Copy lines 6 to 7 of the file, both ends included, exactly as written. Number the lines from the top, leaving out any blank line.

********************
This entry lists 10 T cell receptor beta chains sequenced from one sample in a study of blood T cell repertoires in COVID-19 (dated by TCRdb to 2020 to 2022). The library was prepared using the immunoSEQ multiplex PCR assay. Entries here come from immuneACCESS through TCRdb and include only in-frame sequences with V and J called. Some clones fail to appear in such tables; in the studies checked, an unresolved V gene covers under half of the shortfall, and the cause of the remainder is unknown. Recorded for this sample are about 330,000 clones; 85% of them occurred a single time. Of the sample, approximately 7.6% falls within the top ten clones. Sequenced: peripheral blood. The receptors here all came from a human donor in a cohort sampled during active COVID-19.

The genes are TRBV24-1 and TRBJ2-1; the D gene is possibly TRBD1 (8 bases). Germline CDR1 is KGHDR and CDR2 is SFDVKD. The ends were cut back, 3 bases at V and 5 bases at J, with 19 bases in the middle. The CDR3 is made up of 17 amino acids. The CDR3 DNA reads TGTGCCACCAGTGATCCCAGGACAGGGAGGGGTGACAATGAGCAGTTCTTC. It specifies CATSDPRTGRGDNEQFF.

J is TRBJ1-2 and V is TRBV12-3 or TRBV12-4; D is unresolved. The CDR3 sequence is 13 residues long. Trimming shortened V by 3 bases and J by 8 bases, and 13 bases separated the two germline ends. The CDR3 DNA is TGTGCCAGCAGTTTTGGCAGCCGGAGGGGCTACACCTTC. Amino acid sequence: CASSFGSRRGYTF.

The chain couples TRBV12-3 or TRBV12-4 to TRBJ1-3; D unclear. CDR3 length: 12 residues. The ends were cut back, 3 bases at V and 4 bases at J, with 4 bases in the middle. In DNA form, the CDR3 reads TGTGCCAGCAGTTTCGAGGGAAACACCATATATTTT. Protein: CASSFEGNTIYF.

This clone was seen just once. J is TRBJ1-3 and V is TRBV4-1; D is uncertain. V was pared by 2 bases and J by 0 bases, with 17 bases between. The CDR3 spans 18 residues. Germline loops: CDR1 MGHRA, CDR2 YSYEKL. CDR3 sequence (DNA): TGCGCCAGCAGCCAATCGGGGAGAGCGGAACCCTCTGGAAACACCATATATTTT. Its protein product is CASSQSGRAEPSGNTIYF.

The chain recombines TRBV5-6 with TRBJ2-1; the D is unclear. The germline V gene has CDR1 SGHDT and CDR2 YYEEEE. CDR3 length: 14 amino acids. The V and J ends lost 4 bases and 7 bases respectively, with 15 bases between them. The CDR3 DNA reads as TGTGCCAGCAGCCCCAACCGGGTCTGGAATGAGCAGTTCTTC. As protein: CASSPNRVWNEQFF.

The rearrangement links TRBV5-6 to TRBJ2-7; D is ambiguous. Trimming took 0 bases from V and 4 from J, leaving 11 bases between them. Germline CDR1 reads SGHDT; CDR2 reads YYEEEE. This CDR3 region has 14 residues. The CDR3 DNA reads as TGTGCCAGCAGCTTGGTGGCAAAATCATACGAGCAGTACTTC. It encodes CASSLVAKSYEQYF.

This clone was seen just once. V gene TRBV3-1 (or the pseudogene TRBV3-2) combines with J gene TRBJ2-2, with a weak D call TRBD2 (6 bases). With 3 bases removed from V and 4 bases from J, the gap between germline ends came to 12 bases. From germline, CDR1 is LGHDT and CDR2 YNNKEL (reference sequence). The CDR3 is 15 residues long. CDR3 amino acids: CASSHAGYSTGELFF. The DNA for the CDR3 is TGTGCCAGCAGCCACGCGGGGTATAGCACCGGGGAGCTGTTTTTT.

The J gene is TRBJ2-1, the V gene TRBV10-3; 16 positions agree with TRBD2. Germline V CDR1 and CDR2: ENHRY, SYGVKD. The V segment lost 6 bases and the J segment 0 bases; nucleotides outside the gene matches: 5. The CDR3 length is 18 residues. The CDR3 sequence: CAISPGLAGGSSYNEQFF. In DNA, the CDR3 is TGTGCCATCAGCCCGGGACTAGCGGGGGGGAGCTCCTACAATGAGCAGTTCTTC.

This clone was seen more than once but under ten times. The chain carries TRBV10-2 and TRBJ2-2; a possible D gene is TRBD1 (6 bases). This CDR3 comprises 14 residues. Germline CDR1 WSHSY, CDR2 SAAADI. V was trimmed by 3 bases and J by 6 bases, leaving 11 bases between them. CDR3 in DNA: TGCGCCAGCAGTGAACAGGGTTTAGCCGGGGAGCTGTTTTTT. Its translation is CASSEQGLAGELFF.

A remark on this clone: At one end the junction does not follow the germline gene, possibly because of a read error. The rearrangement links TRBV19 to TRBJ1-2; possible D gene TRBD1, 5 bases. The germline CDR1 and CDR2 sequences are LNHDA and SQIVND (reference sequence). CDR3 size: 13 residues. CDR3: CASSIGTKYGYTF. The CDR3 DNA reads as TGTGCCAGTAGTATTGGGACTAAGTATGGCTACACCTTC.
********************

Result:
The chain recombines TRBV5-6 with TRBJ2-1; the D is unclear. The germline V gene has CDR1 SGHDT and CDR2 YYEEEE. CDR3 length: 14 amino acids. The V and J ends lost 4 bases and 7 bases respectively, with 15 bases between them. The CDR3 DNA reads as TGTGCCAGCAGCCCCAACCGGGTCTGGAATGAGCAGTTCTTC. As protein: CASSPNRVWNEQFF.

The rearrangement links TRBV5-6 to TRBJ2-7; D is ambiguous. Trimming took 0 bases from V and 4 from J, leaving 11 bases between them. Germline CDR1 reads SGHDT; CDR2 reads YYEEEE. This CDR3 region has 14 residues. The CDR3 DNA reads as TGTGCCAGCAGCTTGGTGGCAAAATCATACGAGCAGTACTTC. It encodes CASSLVAKSYEQYF.